Browse Prior Art Database

Hardware Assisted Paging Algorithm

IP.com Disclosure Number: IPCOM000073420D
Original Publication Date: 1970-Dec-01
Included in the Prior Art Database: 2005-Feb-22
Document File: 4 page(s) / 85K

Publishing Venue

IBM

Related People

Duffie, CA: AUTHOR

Abstract

A method of paging programs using a hardware assist is described. The main goals in the development of this algorithm have been transparency to the assembler, transparency to the user, and functional simplicity so as to use as little as possible of resident memory for paging management.

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Hardware Assisted Paging Algorithm

A method of paging programs using a hardware assist is described. The main goals in the development of this algorithm have been transparency to the assembler, transparency to the user, and functional simplicity so as to use as little as possible of resident memory for paging management.

Since the algorithm has been developed for a theoretical machine, certain assumptions have been made and this description is centered around those assumptions. It has been attempted to keep the assumptions to a minimum, however, to keep the algorithm as general purpose as possible. The assumptions made are: 1) There exists a given number of interrupt levels within the machine.
2) There will be unique functions executing within these interrupt levels. 3) There will be fixed core allocations per interrupt level. 4) Functions will be link-edited to virtual memory. 5) There will exist one hardware base register per page per program executing in memory at any given point in time. 6) The effective instruction address will be computed by the hardware via base-replacement technique. 7) Assembled programs cannot physically exceed 4096 (8bit) bytes.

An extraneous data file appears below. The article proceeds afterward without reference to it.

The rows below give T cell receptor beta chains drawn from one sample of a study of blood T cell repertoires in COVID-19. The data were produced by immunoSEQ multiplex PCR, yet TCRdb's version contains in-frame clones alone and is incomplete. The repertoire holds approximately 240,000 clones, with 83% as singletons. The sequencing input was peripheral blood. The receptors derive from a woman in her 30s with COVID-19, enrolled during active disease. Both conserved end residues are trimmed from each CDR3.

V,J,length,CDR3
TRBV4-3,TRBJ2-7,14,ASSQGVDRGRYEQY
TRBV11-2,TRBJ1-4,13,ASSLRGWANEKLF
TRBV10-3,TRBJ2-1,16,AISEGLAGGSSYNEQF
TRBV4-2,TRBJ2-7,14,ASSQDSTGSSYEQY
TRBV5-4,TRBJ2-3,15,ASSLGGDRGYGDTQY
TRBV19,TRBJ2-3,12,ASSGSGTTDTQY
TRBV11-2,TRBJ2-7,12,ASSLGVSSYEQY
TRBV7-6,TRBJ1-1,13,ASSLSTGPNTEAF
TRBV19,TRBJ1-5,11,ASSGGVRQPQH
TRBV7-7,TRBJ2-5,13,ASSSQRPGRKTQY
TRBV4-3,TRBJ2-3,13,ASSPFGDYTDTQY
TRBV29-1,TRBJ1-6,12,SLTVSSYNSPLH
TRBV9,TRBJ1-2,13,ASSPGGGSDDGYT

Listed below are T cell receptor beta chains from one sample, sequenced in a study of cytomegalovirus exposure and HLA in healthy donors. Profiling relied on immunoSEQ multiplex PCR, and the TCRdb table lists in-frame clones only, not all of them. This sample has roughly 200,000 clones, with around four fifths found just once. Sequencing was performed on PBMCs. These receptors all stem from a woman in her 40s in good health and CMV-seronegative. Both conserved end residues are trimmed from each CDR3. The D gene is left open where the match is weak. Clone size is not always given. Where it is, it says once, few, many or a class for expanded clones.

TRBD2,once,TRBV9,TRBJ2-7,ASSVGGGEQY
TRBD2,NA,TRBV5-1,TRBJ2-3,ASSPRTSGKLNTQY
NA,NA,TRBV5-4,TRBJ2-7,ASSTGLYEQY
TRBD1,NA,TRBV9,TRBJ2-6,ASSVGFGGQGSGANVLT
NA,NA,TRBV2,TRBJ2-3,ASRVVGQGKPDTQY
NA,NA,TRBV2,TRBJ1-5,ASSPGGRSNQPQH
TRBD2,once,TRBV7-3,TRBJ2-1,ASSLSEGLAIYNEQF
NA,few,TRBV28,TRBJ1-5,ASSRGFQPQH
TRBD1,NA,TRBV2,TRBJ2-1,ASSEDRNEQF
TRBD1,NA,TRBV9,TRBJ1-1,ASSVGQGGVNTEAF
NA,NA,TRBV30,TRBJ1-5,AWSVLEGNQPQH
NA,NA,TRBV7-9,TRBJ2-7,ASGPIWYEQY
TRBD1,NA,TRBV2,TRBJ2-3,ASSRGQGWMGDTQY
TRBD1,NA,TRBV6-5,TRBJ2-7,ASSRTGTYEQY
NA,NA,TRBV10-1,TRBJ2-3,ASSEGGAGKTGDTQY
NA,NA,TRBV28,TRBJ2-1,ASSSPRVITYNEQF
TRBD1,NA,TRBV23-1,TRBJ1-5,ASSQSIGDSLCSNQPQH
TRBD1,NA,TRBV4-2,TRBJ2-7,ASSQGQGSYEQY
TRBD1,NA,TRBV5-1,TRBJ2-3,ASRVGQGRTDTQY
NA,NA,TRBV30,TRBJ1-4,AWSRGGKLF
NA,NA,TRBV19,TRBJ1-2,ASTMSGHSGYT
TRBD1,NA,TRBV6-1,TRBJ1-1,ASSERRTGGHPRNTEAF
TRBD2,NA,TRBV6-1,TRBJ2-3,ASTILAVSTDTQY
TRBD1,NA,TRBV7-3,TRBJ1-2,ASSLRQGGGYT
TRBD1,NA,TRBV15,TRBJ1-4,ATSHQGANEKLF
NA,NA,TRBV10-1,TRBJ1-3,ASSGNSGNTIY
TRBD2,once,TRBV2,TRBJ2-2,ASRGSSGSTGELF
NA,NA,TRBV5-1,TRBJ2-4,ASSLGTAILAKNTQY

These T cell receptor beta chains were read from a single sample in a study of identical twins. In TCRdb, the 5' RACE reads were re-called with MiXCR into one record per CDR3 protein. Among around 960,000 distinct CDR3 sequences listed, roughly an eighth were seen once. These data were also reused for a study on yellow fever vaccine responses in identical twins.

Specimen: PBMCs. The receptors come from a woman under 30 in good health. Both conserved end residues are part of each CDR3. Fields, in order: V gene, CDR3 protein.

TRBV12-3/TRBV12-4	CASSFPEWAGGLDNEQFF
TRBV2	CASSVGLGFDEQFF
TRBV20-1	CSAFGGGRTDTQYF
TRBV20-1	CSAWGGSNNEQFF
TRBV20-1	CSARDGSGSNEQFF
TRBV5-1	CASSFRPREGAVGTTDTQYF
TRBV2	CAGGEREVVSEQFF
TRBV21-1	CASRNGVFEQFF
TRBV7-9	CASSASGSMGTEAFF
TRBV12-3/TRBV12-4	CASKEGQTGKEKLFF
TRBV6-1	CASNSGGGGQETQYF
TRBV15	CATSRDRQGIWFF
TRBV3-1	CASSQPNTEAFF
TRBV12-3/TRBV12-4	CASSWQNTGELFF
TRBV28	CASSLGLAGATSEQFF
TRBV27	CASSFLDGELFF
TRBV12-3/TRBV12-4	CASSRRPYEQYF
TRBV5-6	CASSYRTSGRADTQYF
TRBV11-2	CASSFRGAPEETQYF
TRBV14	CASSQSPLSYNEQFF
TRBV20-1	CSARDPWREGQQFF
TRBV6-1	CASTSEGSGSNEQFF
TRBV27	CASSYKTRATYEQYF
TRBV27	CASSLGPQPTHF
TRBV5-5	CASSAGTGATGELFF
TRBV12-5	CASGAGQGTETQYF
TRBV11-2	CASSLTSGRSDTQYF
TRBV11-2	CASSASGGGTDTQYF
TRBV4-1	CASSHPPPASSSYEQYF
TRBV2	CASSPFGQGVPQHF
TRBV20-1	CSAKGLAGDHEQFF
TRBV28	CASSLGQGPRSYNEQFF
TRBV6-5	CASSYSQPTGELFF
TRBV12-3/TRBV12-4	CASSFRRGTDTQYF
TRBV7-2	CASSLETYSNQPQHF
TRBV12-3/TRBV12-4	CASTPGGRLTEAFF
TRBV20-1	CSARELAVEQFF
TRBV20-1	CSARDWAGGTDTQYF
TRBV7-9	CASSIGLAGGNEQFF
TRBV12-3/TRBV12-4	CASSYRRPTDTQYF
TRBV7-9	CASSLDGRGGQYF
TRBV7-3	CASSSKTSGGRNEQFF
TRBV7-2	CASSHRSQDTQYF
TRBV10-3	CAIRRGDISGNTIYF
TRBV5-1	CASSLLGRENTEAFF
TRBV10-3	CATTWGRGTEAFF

8) The algorithm must function such that a reassembly of applications programs is not required when run on machines of varying resident core sizes. 9) The machine will have 256 byte pages with a maximum resident memory of 64K bytes.

The key to the paging algorithm is the machine instruction counter which appears as in drawing A.

The significance of the bits in the instruction counter are defined as follows:

The Program Page Counter and Page Displacement fields are resolved by the Assembler program. The fields together form the Assembler location counter and represent the instruction address as displaced from the origin of the program.

The Base Bank Locator field is resolved by the Linkage Editor program. As can be seen from drawing B, the hardware page base registers exist in sixteen banks of 16 registers each. This Base Bank Locator field allows the Linkage Editor to assign all (or subsets) of these sixteen banks to programs according to interrupt level priority, processing priority, etc.

Resident memory is managed in the machine by a Virtual Memory Map Table that is constructed in parallel with the 256 Hardware page base registers and appears as in drawing B where: F = flags defined as follows .Bit 0 (on) = corresponding page area exists in resident memory .Bit 1 (on) = map entry allocated to currently executable program .Bit 2 (on) = associated program page is currently resident in memory .Bit 3 (on) = associated page is designated a program page A1 = corresponding resident page area base address (Note: this field is valid only if Bit 0 of the flag field is on) A2 = corresponding nonresident program page segment address (Note: this field is valid only if Bit 1 is on and Bit 2 is off in the flag field)

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This defines all of the primary ingredients of the paging alg...